By allowing ads to appear on this site, you support the local businesses who, in turn, support great journalism.
Springfield moving ahead on liquor ordinance
Placeholder Image

The Springfield City Council continued work on a liquor ordinance Thursday and expects to vote on the ordinance at its Feb 26 meeting.

The council has not determined what its permit fees and application fees will be to serve liquor by the drink.
City Manager Brett Bennett said Rincon and county officials have not yet determined fees for liquor permits.

“If you want to wait and see what everyone else does, let’s just wait and set the fees at a later time,” he said.

Bennett said the fees will not be listed in the ordinance.

Council member Troy Allen asked if the council could approve the ordinance without having the fees set. Bennett said the ordinance will say where the fees will be.

“Council will have to make a motion to set the fees,” he said.

Council member Kenny Usher thought the ordinance was at the correct place for the excise tax the city will charge. The ordinance will state that the excise tax for liquor by the drink will be the maximum allowed by the state.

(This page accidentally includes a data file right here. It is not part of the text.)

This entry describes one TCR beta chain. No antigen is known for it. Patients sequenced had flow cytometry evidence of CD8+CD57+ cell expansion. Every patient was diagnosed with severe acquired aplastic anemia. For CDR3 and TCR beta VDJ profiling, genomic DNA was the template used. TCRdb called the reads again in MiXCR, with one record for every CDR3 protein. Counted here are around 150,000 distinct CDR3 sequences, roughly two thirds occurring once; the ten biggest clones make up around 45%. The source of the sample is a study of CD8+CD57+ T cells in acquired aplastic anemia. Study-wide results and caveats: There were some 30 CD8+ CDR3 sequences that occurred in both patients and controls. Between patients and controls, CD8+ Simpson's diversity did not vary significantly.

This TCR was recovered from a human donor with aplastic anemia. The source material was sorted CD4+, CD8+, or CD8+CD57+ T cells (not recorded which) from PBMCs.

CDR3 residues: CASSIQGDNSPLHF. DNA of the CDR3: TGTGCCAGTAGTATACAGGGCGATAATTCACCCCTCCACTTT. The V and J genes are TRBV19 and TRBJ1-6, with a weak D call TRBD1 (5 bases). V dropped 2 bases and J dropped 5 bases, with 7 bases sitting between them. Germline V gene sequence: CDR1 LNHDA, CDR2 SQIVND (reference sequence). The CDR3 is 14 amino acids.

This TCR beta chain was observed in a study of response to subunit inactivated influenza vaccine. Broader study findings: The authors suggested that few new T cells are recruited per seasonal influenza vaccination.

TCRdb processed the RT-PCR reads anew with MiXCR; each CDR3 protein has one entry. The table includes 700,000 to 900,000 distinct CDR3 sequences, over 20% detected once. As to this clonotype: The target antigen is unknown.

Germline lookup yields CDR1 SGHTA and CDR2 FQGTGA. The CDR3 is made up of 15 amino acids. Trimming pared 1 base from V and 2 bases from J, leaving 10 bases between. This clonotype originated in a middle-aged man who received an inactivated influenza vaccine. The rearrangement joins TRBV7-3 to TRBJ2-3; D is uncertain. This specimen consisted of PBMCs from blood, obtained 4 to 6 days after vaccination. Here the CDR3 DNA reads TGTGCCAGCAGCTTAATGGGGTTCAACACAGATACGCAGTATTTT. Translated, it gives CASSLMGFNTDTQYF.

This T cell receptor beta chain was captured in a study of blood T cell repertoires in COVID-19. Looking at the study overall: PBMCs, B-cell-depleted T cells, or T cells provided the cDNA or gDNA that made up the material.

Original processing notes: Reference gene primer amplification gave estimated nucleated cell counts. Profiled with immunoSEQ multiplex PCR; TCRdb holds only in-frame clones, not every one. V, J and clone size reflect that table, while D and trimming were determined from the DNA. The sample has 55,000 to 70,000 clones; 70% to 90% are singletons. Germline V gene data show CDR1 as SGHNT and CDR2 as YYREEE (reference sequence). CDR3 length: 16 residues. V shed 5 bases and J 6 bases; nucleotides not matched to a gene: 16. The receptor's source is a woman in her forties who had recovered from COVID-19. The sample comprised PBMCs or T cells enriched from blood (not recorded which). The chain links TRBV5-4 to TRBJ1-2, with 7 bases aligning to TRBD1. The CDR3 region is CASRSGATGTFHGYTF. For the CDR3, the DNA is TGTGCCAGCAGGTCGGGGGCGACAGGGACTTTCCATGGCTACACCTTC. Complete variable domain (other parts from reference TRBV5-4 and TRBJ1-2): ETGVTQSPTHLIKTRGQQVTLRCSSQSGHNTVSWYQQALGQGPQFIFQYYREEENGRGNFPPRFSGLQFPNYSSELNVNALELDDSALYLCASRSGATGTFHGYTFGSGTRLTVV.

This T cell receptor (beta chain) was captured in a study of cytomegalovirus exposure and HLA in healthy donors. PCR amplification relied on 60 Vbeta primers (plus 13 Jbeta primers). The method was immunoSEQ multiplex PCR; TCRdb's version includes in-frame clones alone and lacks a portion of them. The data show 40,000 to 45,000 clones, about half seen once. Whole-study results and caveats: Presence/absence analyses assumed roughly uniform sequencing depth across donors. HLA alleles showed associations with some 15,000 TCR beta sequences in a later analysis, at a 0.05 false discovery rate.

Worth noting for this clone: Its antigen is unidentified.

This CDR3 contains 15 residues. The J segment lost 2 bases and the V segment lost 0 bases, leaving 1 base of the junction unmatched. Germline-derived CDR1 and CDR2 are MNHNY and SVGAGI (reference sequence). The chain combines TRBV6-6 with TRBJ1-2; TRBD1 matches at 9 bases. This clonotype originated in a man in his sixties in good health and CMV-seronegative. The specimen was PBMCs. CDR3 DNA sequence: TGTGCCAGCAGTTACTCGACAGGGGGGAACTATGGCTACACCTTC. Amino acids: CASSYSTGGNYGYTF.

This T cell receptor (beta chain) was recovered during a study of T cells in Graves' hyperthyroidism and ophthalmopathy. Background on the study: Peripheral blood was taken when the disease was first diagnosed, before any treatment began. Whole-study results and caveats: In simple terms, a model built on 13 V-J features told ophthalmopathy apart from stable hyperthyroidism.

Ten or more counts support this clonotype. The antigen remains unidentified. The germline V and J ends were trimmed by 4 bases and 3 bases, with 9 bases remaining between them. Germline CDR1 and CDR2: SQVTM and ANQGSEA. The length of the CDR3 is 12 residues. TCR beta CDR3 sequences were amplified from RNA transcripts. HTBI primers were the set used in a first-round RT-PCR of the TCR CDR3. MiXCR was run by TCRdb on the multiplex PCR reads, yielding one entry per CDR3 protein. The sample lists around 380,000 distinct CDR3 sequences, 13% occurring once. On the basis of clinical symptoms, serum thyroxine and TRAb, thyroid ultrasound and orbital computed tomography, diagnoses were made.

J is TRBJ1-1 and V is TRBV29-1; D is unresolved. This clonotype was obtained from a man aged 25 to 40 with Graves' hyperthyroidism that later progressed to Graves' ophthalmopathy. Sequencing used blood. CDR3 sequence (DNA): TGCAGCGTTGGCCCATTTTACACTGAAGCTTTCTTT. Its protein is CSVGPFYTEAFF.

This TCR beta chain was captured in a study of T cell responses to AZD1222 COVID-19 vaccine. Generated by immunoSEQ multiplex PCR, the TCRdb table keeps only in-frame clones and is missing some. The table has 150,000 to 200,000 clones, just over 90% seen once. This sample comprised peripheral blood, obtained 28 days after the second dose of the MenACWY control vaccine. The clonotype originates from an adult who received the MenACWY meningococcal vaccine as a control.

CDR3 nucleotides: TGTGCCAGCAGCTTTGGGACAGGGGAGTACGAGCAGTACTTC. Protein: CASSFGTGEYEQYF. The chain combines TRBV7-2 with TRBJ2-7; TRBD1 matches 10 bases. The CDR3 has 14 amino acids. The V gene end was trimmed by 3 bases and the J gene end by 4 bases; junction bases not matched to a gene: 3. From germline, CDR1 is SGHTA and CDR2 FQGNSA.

Council member Jeff Ambrose said that will prevent the need to amend the ordinance if the state changes the maximum allowed excise tax.

Usher asked if the council wanted to combine the liquor ordinance with the existing beer and wine ordinance. He was told combining the ordinances would increase the amount of time it will take to vote on the ordinance.

“I don’t think there is a huge sense of urgency to get it done yesterday, and whatever little bit of extra time it takes to get this thing right is well worth it,” he said.

Bennett said he was asked when liquor licenses would be available the Wednesday after the referendum passed. Springfield voters approved the referendum 160-102.

City Clerk Gaye Paquet found a conflict between the liquor ordinance and the beer and wine ordinance. The current beer and wine ordinance does not allow sales during polling hours of an election — the liquor ordinance allowed sales as long as it was a specified distance from the polling place.

The council decided to make the liquor ordinance the same as the beer and wine ordinance in not allowing the sale of any alcoholic beverage during polling hours.

Ambrose asked if the council wanted to keep the percentage of alcohol sales at no more than 50 percent. He said he heard the county was discussing as much as 65 percent food sales. Hinely said that percentage was too high.

“If you don’t have that 50/50, you won’t see the restaurants come,” Hinely said.

Usher said he thinks the 50 percent requirement of food sales is sufficient.

Council members indicated they had no problem voting on the ordinance at their next meeting as long as nothing major in it needs to be addressed.

Bennett asked the council to read through the ordinance carefully and let him know if there are any changes that need to be made.